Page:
We get it: it can be hard to get up off that couch and start the decluttering process. But once you do, you’ll kick yourself into that high-gear, getting-stuff-done mode, which can spill over into other parts of your life. According to clinical psychologist Dr. Bhavna Barmi, “When you accomplish the relatively small task of decluttering, you attain a sense of accomplishment which leaves you more energized and helps you move towards your goals.” After all, anytime something you do (no matter how big or small) takes you toward a goal, you’ll feel better, more productive, and more motivated to keep on keepin’ on!

4. It can reduce stress and boost your mood

african american woman smiling
Decluttering can improve your mood.

Feeling stressed because you can’t find things in your space, or even lashing out at the people around you when things get lost, or when the clutter gets overwhelming? Yup, clutter definitely causes stress; in fact, in one study, when working couples gave tours of their homes, women who used more words describing clutter and disorganization also tended to show higher levels of the stress hormone cortisol, suggesting chronic stress. So, on the flip side of that, decluttering can help to alleviate stress: other studies show that the actual act of cleaning and decluttering can decrease overall stress by lowering cortisol levels, and increasing endorphins (our feel-good hormone).

Your Wallet on Decluttering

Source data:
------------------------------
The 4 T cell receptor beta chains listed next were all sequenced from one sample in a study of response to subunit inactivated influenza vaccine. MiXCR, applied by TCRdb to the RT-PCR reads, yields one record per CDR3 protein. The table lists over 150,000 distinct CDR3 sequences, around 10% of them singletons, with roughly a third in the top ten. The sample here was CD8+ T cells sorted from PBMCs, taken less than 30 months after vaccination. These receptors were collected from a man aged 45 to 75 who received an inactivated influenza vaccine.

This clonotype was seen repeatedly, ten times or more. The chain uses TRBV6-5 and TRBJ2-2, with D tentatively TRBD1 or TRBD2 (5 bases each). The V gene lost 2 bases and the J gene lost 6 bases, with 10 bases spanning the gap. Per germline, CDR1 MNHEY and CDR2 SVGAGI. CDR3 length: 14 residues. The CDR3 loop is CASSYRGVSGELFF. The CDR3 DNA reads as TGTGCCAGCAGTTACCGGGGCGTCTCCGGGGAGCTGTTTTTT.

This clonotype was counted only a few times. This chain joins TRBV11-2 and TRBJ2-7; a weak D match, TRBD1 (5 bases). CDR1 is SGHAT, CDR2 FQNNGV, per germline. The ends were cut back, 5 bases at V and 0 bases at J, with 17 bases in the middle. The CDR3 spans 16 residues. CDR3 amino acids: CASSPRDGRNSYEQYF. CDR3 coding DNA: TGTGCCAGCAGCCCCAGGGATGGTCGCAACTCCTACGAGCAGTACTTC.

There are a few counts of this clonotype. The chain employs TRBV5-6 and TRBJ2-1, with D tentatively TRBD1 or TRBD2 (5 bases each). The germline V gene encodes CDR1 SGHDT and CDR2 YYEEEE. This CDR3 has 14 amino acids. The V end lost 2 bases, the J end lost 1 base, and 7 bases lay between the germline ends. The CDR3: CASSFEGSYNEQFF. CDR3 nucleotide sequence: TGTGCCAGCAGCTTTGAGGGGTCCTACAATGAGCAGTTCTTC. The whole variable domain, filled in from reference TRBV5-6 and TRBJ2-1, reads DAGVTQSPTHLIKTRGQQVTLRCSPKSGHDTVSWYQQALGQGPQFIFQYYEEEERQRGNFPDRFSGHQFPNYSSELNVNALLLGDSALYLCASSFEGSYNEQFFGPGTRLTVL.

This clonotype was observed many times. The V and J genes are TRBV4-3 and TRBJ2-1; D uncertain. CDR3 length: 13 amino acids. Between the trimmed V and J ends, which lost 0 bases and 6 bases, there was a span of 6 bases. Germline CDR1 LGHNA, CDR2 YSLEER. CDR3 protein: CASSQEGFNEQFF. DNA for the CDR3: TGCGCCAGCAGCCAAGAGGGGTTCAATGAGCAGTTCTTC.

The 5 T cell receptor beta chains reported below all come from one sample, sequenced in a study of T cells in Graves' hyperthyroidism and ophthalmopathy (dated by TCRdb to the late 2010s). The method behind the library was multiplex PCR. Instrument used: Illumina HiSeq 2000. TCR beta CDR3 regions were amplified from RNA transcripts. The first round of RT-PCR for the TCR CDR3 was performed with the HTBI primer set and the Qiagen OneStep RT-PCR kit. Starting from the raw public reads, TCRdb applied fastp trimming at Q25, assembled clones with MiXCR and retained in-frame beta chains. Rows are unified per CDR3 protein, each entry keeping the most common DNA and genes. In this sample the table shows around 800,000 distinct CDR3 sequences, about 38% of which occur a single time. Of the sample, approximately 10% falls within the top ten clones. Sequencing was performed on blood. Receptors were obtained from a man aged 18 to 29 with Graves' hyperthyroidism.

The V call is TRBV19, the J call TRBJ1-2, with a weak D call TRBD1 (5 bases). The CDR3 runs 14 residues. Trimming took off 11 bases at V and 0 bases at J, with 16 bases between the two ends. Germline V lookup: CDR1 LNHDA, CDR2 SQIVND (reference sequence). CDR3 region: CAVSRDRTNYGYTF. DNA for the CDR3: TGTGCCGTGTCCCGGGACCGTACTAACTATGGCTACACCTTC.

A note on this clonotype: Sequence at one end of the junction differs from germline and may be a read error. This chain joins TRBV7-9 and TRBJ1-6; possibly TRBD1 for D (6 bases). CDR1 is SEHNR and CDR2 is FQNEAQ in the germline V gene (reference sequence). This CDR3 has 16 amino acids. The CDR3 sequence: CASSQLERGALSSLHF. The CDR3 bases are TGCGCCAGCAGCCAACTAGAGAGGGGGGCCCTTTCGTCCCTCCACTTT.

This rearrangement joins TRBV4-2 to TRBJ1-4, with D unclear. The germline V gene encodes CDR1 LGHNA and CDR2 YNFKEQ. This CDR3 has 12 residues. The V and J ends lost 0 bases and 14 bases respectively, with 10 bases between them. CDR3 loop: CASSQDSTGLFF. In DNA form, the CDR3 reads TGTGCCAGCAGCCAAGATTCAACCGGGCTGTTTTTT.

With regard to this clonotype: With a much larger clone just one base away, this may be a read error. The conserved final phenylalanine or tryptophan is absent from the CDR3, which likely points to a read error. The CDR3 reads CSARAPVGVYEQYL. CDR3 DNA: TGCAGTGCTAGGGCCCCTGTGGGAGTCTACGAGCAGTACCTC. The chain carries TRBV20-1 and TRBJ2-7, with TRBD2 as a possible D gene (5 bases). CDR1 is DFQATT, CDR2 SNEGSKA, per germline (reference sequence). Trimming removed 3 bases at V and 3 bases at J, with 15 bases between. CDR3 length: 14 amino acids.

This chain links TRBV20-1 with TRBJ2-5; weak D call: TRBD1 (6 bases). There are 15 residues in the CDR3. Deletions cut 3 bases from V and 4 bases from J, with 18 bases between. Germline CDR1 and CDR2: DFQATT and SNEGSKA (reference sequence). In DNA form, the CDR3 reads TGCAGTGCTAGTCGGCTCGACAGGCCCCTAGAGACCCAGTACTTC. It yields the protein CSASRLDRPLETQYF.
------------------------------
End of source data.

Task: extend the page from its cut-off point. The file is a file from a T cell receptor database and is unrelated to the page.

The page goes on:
Are you starting to feel good already, just thinking about how a decluttering project can benefit your mental health? Great! But the benefits don’t stop there: decluttering can actually save you money, as well! It’s a common misconception that keeping everything will save you money in the long run, but that just isn’t the case (in fact, studies show that storing unused items in your home costs roughly $10 per square foot). Here’s why:

1. You won’t need to buy multiples of anything anymore

Get this: according to one study, U.S. households collectively spend a whopping $2.7 billion annually replacing lost items! But if you declutter, once you’ve gotten rid of excess stuff, and whittled down to the stuff you need, and organized the stuff that’s left, you’ll know exactly what you have and where it is. Great for your stress levels, but also really practical because you’ll no longer end up buying something you already have! 

2. You’ll save money on storage solutions

Ok, a trip to one of those stores that sells endless rows of streamlined storage solutions can be really fun, we admit it. But all of that extra stuff that you need to store all of your extra stuff is costing you a whole lot of money! And here’s a tip while decluttering, while it’s easy to get caught up in the excitement of the moment and spend a bunch of money on organization items halfway through the decluttering process, don’t. You need to know how much stuff you’re actually keeping before you buy storage. 

3. You can cash in on the good stuff